Ten years ago, online shopping was taking off, established web development firms couldn’t keep up with the demand for new websites, and blogging became mainstream. Online activity was booming.
To keep up with these important developments, I wanted to start a website to learn the online business inside out. Having worked in marketing and general management, I was familiar with websites but had zero technical experience.
Still, I thought to myself, how hard could it be? I’ll come back to that in a minute.
An idea for a website: Sports Feel Good Stories
As a basketball coach for my daughter’s basketball team, I communicated regularly throughout the season with the players’ parents. In one email, I asked them to share with their daughters a video showcasing Jason McElwain. Jason, a student with autism, was the team manager for his high school basketball team.
To reward Jason for helping the team throughout his high school career, his coach put Jason in his last varsity game with 4 minutes to play. The 17-year-old put on a shooting display as he made six 3-pointers and another hoop for 20 points. The video clip was a huge hit with the players (and their parents).
Hearing all the positive feedback on Jason’s story, I decided this new website would showcase inspirational sports stories that feature good deeds, overcoming obstacles, and sportsmanship. I was on my way.
While I always thought my website would be a vehicle for getting online smart, the other idea always kicking around in my head was could the site ever make money. And, could it ever generate enough revenue that I could work on it for my livelihood?
Turning the corner
Well, for about 7 years, SportsFeelGoodStories.com was a professional education hobby. It was a strong contributor to our vacation fund for a few of the years, but full-time employment elsewhere was a necessity.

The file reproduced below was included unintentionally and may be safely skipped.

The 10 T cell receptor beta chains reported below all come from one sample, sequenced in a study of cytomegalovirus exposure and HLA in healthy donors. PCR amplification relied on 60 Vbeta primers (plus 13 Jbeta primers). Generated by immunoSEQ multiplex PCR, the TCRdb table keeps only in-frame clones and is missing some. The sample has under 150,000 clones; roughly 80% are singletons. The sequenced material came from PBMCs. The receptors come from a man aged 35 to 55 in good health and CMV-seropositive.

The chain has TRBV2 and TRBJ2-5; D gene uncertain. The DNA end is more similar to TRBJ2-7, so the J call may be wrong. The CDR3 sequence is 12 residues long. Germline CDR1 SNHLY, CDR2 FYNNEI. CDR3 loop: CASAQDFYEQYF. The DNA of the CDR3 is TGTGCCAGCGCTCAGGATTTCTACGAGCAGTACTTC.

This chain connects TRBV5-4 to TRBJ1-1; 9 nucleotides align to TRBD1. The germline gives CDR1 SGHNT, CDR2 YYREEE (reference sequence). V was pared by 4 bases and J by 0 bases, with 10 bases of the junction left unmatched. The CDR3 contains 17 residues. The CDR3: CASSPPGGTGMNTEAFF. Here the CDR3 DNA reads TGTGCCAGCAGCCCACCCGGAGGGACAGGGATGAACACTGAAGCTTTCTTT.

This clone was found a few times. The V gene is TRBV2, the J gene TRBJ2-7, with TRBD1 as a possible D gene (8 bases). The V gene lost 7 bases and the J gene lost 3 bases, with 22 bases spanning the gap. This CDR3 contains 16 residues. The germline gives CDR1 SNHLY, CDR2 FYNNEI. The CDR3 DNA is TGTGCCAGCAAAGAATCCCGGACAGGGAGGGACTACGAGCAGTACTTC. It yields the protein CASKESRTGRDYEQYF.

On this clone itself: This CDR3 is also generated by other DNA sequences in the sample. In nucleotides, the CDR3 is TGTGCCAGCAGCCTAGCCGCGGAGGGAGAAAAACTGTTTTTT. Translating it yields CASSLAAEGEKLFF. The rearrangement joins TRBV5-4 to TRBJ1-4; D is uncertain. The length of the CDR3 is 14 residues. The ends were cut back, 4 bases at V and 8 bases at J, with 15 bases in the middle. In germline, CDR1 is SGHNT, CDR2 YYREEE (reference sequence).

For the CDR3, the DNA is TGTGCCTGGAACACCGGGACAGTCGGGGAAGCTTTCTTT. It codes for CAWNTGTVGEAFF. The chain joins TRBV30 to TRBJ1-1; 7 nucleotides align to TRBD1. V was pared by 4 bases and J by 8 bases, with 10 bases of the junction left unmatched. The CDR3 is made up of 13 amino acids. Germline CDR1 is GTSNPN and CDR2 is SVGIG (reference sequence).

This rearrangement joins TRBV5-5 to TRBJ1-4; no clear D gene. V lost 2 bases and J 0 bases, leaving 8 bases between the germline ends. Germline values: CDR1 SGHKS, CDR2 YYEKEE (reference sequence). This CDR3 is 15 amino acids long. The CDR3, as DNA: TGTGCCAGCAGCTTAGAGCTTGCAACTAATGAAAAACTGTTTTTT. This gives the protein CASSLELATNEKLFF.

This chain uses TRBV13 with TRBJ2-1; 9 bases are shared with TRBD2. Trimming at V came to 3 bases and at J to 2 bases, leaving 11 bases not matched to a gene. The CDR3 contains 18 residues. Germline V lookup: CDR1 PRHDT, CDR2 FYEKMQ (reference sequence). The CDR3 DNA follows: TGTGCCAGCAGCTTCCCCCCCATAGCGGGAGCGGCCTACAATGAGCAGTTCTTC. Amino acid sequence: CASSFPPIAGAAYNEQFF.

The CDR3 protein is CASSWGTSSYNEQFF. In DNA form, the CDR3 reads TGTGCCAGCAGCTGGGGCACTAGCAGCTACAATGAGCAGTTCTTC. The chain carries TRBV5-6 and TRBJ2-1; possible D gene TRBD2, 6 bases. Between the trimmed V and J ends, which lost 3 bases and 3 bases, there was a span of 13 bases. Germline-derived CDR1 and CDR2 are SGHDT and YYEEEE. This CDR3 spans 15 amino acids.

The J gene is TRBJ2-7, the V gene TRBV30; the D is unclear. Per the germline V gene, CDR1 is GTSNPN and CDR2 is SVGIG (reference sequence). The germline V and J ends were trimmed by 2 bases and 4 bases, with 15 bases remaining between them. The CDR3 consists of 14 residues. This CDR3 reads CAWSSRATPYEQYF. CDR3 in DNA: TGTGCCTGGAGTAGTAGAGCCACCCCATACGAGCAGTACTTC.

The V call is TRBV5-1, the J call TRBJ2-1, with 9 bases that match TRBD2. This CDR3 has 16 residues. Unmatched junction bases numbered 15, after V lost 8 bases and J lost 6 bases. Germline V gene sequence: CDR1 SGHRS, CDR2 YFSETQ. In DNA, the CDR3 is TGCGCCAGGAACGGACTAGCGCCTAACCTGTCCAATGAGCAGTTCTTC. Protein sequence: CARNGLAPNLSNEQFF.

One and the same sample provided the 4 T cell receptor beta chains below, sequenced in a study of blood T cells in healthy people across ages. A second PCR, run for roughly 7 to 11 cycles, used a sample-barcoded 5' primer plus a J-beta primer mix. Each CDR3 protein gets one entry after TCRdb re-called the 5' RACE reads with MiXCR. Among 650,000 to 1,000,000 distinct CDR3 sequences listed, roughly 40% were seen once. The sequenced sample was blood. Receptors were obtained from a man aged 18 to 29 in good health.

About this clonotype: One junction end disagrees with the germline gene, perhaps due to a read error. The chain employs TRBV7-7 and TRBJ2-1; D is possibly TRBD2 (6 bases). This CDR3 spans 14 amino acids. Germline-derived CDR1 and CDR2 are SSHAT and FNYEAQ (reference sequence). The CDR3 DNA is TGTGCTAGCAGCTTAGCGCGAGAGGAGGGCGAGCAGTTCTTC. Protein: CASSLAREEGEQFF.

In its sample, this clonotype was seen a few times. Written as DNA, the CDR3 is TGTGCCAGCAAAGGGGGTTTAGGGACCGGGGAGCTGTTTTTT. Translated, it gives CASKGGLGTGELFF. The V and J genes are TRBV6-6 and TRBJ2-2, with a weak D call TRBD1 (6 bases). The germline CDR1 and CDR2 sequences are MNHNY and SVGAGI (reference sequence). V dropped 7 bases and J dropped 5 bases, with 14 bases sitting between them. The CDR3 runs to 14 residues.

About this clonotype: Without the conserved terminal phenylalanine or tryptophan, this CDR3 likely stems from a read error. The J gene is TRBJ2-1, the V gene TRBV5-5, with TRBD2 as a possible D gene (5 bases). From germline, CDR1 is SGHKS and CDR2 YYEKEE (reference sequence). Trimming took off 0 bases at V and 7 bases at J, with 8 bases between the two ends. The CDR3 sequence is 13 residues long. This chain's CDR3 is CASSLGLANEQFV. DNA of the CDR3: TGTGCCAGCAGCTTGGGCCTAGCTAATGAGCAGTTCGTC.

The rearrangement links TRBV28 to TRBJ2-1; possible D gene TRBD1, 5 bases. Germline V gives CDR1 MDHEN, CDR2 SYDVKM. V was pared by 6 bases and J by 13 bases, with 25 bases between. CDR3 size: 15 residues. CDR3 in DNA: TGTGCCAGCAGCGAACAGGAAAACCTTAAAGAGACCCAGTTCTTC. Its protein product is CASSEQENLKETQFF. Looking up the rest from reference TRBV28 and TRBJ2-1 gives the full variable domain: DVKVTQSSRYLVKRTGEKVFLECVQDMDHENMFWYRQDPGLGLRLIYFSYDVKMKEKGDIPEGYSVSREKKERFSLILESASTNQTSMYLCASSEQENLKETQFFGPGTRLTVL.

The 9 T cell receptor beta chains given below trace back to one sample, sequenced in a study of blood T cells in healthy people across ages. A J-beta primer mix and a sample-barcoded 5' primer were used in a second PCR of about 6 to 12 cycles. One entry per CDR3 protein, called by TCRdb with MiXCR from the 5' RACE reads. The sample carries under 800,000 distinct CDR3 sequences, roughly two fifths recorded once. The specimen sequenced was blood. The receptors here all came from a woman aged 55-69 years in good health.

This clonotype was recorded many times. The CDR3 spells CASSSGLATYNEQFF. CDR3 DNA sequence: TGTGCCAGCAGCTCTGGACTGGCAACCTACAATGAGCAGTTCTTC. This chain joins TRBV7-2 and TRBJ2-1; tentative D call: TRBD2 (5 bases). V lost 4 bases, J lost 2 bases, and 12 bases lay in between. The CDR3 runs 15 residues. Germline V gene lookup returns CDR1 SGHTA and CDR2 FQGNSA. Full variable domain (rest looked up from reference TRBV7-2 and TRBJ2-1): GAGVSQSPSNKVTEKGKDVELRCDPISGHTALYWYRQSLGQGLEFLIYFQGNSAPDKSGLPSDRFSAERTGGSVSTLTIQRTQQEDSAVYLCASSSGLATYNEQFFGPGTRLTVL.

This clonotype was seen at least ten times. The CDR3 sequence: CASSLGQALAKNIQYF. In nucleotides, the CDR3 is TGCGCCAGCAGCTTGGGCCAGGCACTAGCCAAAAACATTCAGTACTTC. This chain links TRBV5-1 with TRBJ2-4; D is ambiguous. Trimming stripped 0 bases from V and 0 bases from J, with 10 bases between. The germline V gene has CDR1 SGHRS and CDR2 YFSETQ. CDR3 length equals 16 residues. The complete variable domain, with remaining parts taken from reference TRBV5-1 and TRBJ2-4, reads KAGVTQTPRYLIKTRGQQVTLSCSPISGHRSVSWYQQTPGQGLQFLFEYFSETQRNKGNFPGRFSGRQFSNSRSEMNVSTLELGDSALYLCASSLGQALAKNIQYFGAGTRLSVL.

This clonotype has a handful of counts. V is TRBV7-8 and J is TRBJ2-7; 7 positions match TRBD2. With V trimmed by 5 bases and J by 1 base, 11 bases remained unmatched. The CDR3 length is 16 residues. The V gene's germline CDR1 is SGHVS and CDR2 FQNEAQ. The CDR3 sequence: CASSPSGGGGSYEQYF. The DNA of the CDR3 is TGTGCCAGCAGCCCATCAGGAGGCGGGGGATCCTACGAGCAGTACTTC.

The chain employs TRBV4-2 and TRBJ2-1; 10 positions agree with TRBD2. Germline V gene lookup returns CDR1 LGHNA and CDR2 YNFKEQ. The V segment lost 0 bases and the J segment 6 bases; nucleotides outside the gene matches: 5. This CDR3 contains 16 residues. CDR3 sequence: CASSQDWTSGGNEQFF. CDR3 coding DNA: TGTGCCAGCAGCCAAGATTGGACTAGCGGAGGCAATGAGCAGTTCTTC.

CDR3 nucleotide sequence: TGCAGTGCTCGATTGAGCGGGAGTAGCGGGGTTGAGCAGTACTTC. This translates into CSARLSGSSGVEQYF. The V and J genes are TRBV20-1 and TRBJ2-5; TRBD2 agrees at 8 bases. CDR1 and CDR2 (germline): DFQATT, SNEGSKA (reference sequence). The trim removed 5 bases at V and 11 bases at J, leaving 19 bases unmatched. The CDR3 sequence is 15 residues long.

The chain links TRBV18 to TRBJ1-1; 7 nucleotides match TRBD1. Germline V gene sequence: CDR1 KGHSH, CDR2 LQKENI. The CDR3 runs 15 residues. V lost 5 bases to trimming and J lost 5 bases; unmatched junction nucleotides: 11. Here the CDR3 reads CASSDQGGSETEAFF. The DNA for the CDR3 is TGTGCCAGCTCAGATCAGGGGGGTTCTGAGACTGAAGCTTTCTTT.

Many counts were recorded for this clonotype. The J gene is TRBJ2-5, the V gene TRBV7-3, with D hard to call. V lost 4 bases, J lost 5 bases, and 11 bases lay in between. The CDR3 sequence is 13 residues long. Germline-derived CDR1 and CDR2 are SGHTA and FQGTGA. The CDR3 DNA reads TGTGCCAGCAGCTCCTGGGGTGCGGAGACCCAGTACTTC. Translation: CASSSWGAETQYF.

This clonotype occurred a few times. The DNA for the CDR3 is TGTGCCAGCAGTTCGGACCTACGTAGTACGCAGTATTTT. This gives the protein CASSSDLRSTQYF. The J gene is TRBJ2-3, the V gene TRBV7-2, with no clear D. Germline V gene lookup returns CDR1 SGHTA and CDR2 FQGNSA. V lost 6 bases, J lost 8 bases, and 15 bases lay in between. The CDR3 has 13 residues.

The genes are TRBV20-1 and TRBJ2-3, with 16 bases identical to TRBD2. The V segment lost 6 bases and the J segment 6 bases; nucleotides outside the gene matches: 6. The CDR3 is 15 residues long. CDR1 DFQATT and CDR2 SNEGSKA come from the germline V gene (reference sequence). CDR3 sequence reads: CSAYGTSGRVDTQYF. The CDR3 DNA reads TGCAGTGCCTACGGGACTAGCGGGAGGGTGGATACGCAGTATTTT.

Now, and for the last three years, the vast majority of my income comes from websites. Last year, Sports Feel Good Stories generated over 11 million page views. Income generated from the site comes mostly from three different sources: on-page advertising and affiliate revenue, sponsorships, and store sales.
Is it hard to start a website that generates revenue? Yes. Challenges like creating compelling content, search engine optimization, and understanding social media platforms will keep you busy thinking day and night. However, things get easier with time.
Here’s what I’ve learned.
Lessons Learned from 10 Years of Blogging
1.) The way to start is to start
It’s somewhat unfortunate that two of the earliest decisions a new website publisher has to make are pretty important ones. They are:
A. Your website’s topic – what are you going to write about? It might be cooking, home improvement, travel, sports, business, or something else. Make sure it’s something you have a lot of passion for and want to write about.
B. Your web host. Yes, it’s getting easier and easier to change hosts, but it’s still a hassle. Do some research before signing up for a hosting package.
After you’ve done some research to address the topic and web host, create a to-do list and start checking things off (or follow my tips on starting a blog).
Virtually any question you might have as a new blogger has already been addressed and is posted online and in YouTube videos. More likely than not, there’ll be multiple sites with your answer when you do a Google search.
One of the best early decisions I made was selecting WordPress as my site engine. It’s still the way to go.
Johann Wolfgang Von Goethe wrote, “Whatever you can do, or dream you can do, begin it. Boldness has genius, power, and magic in it. Begin it now.”
2.) The best place to bury a dead body is page 2 of Google search results
I love this line, although I don’t know who said it first.
Here’s what it means for website publishers: create great content about topics you think your site can win. And by “win at,” I mean to be on the first page of Google results, ideally, in one of the top 3 positions.